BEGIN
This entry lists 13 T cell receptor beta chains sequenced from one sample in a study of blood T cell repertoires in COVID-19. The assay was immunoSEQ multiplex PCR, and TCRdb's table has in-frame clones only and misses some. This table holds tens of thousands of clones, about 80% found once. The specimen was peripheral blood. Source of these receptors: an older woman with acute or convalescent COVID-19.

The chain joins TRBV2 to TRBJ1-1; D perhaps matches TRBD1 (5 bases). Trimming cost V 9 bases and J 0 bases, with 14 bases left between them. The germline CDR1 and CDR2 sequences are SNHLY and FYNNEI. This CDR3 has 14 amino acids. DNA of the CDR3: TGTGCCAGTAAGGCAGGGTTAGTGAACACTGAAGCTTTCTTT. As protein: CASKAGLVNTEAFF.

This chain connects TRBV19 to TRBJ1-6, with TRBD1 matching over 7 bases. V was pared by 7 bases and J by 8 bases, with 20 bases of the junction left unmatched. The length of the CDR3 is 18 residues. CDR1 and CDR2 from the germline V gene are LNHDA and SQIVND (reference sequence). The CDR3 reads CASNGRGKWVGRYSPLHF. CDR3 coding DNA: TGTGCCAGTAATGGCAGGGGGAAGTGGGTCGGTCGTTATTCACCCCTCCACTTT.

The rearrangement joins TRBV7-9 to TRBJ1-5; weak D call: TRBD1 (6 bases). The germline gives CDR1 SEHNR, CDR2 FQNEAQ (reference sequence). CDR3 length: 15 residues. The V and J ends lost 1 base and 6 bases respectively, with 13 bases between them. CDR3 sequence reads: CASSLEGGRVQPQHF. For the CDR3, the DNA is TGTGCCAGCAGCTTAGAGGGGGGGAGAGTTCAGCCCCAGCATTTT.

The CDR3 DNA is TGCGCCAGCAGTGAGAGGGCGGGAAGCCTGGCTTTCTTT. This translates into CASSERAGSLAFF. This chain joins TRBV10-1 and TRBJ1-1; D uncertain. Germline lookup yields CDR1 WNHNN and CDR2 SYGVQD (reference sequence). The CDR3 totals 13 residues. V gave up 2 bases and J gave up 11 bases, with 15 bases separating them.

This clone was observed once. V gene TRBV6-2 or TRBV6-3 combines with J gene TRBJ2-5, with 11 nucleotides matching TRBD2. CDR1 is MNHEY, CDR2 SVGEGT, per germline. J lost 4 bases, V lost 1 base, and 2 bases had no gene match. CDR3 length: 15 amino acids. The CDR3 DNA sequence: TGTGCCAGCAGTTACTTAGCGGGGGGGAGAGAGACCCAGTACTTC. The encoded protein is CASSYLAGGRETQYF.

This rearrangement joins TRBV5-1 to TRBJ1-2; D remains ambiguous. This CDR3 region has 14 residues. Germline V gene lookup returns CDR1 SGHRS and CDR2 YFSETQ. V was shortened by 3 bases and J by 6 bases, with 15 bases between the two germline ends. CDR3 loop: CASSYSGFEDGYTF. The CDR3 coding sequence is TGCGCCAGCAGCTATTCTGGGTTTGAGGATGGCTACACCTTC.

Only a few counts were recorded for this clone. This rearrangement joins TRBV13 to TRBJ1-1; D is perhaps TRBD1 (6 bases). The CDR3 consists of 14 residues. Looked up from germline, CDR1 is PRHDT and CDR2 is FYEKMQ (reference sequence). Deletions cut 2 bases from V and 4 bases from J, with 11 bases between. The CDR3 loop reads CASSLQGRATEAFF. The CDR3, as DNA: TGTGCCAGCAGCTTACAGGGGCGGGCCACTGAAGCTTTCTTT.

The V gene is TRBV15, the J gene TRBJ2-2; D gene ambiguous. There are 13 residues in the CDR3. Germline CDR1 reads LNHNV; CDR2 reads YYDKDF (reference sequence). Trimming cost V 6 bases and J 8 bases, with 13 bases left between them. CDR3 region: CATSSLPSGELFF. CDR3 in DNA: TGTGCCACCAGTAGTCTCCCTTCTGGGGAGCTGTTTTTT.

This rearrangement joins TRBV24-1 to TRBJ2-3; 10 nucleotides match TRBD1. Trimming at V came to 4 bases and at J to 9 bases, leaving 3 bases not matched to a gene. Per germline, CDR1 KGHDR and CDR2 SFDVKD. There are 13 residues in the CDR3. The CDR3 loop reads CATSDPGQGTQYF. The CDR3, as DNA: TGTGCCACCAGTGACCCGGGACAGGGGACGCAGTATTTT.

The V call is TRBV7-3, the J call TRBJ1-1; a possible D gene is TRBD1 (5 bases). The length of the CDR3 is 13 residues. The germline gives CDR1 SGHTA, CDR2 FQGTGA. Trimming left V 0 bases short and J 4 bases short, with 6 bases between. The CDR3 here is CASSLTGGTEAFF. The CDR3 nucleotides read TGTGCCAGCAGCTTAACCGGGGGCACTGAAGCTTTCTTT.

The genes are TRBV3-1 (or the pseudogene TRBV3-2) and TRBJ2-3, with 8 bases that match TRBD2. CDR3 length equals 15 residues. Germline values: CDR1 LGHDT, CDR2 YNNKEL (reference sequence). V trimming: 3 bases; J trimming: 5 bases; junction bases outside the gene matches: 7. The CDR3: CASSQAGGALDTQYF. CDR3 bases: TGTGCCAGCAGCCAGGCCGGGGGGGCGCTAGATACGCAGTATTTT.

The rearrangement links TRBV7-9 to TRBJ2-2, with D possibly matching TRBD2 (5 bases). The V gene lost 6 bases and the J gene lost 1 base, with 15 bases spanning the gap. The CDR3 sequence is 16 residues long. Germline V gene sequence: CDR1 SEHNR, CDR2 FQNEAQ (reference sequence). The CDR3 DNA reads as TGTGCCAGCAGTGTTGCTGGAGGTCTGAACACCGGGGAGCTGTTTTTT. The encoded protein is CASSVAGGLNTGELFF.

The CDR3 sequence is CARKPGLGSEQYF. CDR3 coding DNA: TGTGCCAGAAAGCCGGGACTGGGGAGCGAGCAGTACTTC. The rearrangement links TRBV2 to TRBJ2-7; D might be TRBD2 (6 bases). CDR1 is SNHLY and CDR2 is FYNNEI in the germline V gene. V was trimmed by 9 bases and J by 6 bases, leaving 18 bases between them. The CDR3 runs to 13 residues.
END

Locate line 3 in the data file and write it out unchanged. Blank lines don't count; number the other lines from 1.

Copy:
This chain connects TRBV19 to TRBJ1-6, with TRBD1 matching over 7 bases. V was pared by 7 bases and J by 8 bases, with 20 bases of the junction left unmatched. The length of the CDR3 is 18 residues. CDR1 and CDR2 from the germline V gene are LNHDA and SQIVND (reference sequence). The CDR3 reads CASNGRGKWVGRYSPLHF. CDR3 coding DNA: TGTGCCAGTAATGGCAGGGGGAAGTGGGTCGGTCGTTATTCACCCCTCCACTTT.